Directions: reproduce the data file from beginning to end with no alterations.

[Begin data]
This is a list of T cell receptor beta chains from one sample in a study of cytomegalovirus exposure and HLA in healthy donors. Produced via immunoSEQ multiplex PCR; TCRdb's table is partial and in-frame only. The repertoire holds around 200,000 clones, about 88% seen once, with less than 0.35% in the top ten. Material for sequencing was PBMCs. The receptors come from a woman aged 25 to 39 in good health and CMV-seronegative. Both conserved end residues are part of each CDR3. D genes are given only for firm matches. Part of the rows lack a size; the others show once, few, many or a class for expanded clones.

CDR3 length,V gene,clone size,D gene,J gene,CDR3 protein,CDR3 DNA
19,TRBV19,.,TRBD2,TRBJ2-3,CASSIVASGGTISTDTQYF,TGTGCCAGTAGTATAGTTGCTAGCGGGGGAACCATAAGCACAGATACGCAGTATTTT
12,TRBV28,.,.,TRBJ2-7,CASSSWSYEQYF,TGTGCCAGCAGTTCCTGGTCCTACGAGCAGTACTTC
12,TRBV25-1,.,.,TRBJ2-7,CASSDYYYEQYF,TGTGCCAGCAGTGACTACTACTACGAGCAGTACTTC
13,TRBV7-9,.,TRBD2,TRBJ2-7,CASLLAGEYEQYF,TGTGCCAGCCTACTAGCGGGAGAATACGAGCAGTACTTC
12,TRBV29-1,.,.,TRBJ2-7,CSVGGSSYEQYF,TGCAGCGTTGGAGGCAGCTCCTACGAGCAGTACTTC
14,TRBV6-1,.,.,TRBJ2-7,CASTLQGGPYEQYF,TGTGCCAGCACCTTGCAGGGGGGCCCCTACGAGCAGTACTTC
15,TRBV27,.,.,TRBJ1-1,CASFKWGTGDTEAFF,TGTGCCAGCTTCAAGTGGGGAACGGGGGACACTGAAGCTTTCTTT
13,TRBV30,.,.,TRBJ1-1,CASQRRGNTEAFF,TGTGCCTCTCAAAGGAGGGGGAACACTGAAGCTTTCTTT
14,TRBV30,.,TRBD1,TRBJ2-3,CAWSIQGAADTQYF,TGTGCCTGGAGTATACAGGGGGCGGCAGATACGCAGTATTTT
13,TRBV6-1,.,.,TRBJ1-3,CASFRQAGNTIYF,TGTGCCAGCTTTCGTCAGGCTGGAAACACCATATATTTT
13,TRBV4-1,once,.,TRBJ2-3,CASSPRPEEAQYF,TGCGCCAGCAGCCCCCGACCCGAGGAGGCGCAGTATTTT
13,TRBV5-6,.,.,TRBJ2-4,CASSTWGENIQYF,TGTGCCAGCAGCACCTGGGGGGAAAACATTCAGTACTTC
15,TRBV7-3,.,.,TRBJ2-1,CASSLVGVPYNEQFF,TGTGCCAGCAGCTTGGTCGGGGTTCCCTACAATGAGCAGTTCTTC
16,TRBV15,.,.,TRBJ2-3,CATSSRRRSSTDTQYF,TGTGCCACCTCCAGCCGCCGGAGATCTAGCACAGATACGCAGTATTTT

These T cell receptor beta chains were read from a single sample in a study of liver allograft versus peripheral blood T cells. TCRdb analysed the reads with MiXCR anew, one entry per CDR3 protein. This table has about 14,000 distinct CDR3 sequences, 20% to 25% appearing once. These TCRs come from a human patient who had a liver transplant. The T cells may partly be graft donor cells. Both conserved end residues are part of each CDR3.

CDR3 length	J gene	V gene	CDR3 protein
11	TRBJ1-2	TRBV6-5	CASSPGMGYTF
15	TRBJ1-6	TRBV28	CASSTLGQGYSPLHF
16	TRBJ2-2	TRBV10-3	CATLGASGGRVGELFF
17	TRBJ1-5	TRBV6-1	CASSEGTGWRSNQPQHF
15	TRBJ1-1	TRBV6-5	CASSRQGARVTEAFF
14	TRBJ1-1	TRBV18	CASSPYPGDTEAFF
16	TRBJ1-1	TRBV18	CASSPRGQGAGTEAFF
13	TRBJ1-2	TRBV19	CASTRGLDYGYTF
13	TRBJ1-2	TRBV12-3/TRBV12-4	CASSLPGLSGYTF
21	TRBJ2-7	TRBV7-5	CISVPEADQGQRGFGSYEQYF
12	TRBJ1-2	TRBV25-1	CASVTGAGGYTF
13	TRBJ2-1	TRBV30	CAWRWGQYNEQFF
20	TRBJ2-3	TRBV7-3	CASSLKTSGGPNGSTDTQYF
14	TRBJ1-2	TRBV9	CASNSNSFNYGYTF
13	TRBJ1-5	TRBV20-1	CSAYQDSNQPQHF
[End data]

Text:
This is a list of T cell receptor beta chains from one sample in a study of cytomegalovirus exposure and HLA in healthy donors. Produced via immunoSEQ multiplex PCR; TCRdb's table is partial and in-frame only. The repertoire holds around 200,000 clones, about 88% seen once, with less than 0.35% in the top ten. Material for sequencing was PBMCs. The receptors come from a woman aged 25 to 39 in good health and CMV-seronegative. Both conserved end residues are part of each CDR3. D genes are given only for firm matches. Part of the rows lack a size; the others show once, few, many or a class for expanded clones.

CDR3 length,V gene,clone size,D gene,J gene,CDR3 protein,CDR3 DNA
19,TRBV19,.,TRBD2,TRBJ2-3,CASSIVASGGTISTDTQYF,TGTGCCAGTAGTATAGTTGCTAGCGGGGGAACCATAAGCACAGATACGCAGTATTTT
12,TRBV28,.,.,TRBJ2-7,CASSSWSYEQYF,TGTGCCAGCAGTTCCTGGTCCTACGAGCAGTACTTC
12,TRBV25-1,.,.,TRBJ2-7,CASSDYYYEQYF,TGTGCCAGCAGTGACTACTACTACGAGCAGTACTTC
13,TRBV7-9,.,TRBD2,TRBJ2-7,CASLLAGEYEQYF,TGTGCCAGCCTACTAGCGGGAGAATACGAGCAGTACTTC
12,TRBV29-1,.,.,TRBJ2-7,CSVGGSSYEQYF,TGCAGCGTTGGAGGCAGCTCCTACGAGCAGTACTTC
14,TRBV6-1,.,.,TRBJ2-7,CASTLQGGPYEQYF,TGTGCCAGCACCTTGCAGGGGGGCCCCTACGAGCAGTACTTC
15,TRBV27,.,.,TRBJ1-1,CASFKWGTGDTEAFF,TGTGCCAGCTTCAAGTGGGGAACGGGGGACACTGAAGCTTTCTTT
13,TRBV30,.,.,TRBJ1-1,CASQRRGNTEAFF,TGTGCCTCTCAAAGGAGGGGGAACACTGAAGCTTTCTTT
14,TRBV30,.,TRBD1,TRBJ2-3,CAWSIQGAADTQYF,TGTGCCTGGAGTATACAGGGGGCGGCAGATACGCAGTATTTT
13,TRBV6-1,.,.,TRBJ1-3,CASFRQAGNTIYF,TGTGCCAGCTTTCGTCAGGCTGGAAACACCATATATTTT
13,TRBV4-1,once,.,TRBJ2-3,CASSPRPEEAQYF,TGCGCCAGCAGCCCCCGACCCGAGGAGGCGCAGTATTTT
13,TRBV5-6,.,.,TRBJ2-4,CASSTWGENIQYF,TGTGCCAGCAGCACCTGGGGGGAAAACATTCAGTACTTC
15,TRBV7-3,.,.,TRBJ2-1,CASSLVGVPYNEQFF,TGTGCCAGCAGCTTGGTCGGGGTTCCCTACAATGAGCAGTTCTTC
16,TRBV15,.,.,TRBJ2-3,CATSSRRRSSTDTQYF,TGTGCCACCTCCAGCCGCCGGAGATCTAGCACAGATACGCAGTATTTT

These T cell receptor beta chains were read from a single sample in a study of liver allograft versus peripheral blood T cells. TCRdb analysed the reads with MiXCR anew, one entry per CDR3 protein. This table has about 14,000 distinct CDR3 sequences, 20% to 25% appearing once. These TCRs come from a human patient who had a liver transplant. The T cells may partly be graft donor cells. Both conserved end residues are part of each CDR3.

CDR3 length	J gene	V gene	CDR3 protein
11	TRBJ1-2	TRBV6-5	CASSPGMGYTF
15	TRBJ1-6	TRBV28	CASSTLGQGYSPLHF
16	TRBJ2-2	TRBV10-3	CATLGASGGRVGELFF
17	TRBJ1-5	TRBV6-1	CASSEGTGWRSNQPQHF
15	TRBJ1-1	TRBV6-5	CASSRQGARVTEAFF
14	TRBJ1-1	TRBV18	CASSPYPGDTEAFF
16	TRBJ1-1	TRBV18	CASSPRGQGAGTEAFF
13	TRBJ1-2	TRBV19	CASTRGLDYGYTF
13	TRBJ1-2	TRBV12-3/TRBV12-4	CASSLPGLSGYTF
21	TRBJ2-7	TRBV7-5	CISVPEADQGQRGFGSYEQYF
12	TRBJ1-2	TRBV25-1	CASVTGAGGYTF
13	TRBJ2-1	TRBV30	CAWRWGQYNEQFF
20	TRBJ2-3	TRBV7-3	CASSLKTSGGPNGSTDTQYF
14	TRBJ1-2	TRBV9	CASNSNSFNYGYTF
13	TRBJ1-5	TRBV20-1	CSAYQDSNQPQHF